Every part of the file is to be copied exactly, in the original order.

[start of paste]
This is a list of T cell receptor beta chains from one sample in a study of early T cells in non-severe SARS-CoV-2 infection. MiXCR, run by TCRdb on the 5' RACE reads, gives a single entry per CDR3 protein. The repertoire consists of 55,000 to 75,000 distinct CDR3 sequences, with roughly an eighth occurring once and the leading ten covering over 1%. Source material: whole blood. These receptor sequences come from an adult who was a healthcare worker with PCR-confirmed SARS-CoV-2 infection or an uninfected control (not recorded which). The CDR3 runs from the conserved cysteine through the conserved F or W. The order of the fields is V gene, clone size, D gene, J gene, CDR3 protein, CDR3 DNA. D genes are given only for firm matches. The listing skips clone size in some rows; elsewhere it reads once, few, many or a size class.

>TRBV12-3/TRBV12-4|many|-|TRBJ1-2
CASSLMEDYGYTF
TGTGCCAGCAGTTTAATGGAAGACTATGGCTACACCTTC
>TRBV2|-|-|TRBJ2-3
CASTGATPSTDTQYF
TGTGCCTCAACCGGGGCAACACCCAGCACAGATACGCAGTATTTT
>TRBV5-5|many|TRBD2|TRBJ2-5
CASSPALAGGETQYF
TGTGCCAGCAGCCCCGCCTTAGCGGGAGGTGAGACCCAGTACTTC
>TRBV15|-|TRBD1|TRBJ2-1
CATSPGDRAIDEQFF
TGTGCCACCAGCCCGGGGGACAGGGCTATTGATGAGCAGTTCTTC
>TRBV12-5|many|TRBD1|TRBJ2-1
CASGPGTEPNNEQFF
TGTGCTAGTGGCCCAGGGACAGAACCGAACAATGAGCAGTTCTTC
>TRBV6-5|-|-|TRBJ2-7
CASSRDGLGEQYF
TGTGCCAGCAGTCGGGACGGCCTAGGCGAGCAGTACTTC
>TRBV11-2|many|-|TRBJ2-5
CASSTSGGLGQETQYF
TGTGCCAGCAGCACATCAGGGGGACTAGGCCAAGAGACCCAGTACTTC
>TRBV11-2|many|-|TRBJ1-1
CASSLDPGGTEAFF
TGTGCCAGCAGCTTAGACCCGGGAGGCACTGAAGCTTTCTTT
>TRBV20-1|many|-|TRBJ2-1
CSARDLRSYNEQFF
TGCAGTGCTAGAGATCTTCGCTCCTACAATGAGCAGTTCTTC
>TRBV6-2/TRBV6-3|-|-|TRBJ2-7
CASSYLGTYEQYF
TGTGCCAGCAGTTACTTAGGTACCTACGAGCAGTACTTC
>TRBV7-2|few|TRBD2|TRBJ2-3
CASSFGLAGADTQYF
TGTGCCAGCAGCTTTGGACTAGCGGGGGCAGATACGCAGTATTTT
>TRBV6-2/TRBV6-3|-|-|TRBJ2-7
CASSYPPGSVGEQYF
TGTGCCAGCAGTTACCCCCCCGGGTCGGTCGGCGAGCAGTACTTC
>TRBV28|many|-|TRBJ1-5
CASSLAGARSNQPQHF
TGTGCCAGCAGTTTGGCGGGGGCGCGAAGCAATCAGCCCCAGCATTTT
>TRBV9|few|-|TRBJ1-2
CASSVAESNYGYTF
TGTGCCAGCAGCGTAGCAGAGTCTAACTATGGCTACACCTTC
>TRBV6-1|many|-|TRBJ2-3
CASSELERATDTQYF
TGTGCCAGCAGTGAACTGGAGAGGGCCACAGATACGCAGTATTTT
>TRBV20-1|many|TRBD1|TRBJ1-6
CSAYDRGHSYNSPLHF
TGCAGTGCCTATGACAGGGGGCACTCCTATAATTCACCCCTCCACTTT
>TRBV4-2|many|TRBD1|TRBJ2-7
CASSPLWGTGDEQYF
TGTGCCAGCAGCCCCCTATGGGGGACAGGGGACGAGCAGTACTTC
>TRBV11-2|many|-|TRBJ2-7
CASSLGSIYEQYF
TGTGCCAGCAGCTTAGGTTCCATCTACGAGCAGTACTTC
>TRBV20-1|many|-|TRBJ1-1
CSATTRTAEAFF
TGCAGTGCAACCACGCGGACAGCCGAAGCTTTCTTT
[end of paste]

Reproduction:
This is a list of T cell receptor beta chains from one sample in a study of early T cells in non-severe SARS-CoV-2 infection. MiXCR, run by TCRdb on the 5' RACE reads, gives a single entry per CDR3 protein. The repertoire consists of 55,000 to 75,000 distinct CDR3 sequences, with roughly an eighth occurring once and the leading ten covering over 1%. Source material: whole blood. These receptor sequences come from an adult who was a healthcare worker with PCR-confirmed SARS-CoV-2 infection or an uninfected control (not recorded which). The CDR3 runs from the conserved cysteine through the conserved F or W. The order of the fields is V gene, clone size, D gene, J gene, CDR3 protein, CDR3 DNA. D genes are given only for firm matches. The listing skips clone size in some rows; elsewhere it reads once, few, many or a size class.

>TRBV12-3/TRBV12-4|many|-|TRBJ1-2
CASSLMEDYGYTF
TGTGCCAGCAGTTTAATGGAAGACTATGGCTACACCTTC
>TRBV2|-|-|TRBJ2-3
CASTGATPSTDTQYF
TGTGCCTCAACCGGGGCAACACCCAGCACAGATACGCAGTATTTT
>TRBV5-5|many|TRBD2|TRBJ2-5
CASSPALAGGETQYF
TGTGCCAGCAGCCCCGCCTTAGCGGGAGGTGAGACCCAGTACTTC
>TRBV15|-|TRBD1|TRBJ2-1
CATSPGDRAIDEQFF
TGTGCCACCAGCCCGGGGGACAGGGCTATTGATGAGCAGTTCTTC
>TRBV12-5|many|TRBD1|TRBJ2-1
CASGPGTEPNNEQFF
TGTGCTAGTGGCCCAGGGACAGAACCGAACAATGAGCAGTTCTTC
>TRBV6-5|-|-|TRBJ2-7
CASSRDGLGEQYF
TGTGCCAGCAGTCGGGACGGCCTAGGCGAGCAGTACTTC
>TRBV11-2|many|-|TRBJ2-5
CASSTSGGLGQETQYF
TGTGCCAGCAGCACATCAGGGGGACTAGGCCAAGAGACCCAGTACTTC
>TRBV11-2|many|-|TRBJ1-1
CASSLDPGGTEAFF
TGTGCCAGCAGCTTAGACCCGGGAGGCACTGAAGCTTTCTTT
>TRBV20-1|many|-|TRBJ2-1
CSARDLRSYNEQFF
TGCAGTGCTAGAGATCTTCGCTCCTACAATGAGCAGTTCTTC
>TRBV6-2/TRBV6-3|-|-|TRBJ2-7
CASSYLGTYEQYF
TGTGCCAGCAGTTACTTAGGTACCTACGAGCAGTACTTC
>TRBV7-2|few|TRBD2|TRBJ2-3
CASSFGLAGADTQYF
TGTGCCAGCAGCTTTGGACTAGCGGGGGCAGATACGCAGTATTTT
>TRBV6-2/TRBV6-3|-|-|TRBJ2-7
CASSYPPGSVGEQYF
TGTGCCAGCAGTTACCCCCCCGGGTCGGTCGGCGAGCAGTACTTC
>TRBV28|many|-|TRBJ1-5
CASSLAGARSNQPQHF
TGTGCCAGCAGTTTGGCGGGGGCGCGAAGCAATCAGCCCCAGCATTTT
>TRBV9|few|-|TRBJ1-2
CASSVAESNYGYTF
TGTGCCAGCAGCGTAGCAGAGTCTAACTATGGCTACACCTTC
>TRBV6-1|many|-|TRBJ2-3
CASSELERATDTQYF
TGTGCCAGCAGTGAACTGGAGAGGGCCACAGATACGCAGTATTTT
>TRBV20-1|many|TRBD1|TRBJ1-6
CSAYDRGHSYNSPLHF
TGCAGTGCCTATGACAGGGGGCACTCCTATAATTCACCCCTCCACTTT
>TRBV4-2|many|TRBD1|TRBJ2-7
CASSPLWGTGDEQYF
TGTGCCAGCAGCCCCCTATGGGGGACAGGGGACGAGCAGTACTTC
>TRBV11-2|many|-|TRBJ2-7
CASSLGSIYEQYF
TGTGCCAGCAGCTTAGGTTCCATCTACGAGCAGTACTTC
>TRBV20-1|many|-|TRBJ1-1
CSATTRTAEAFF
TGCAGTGCAACCACGCGGACAGCCGAAGCTTTCTTT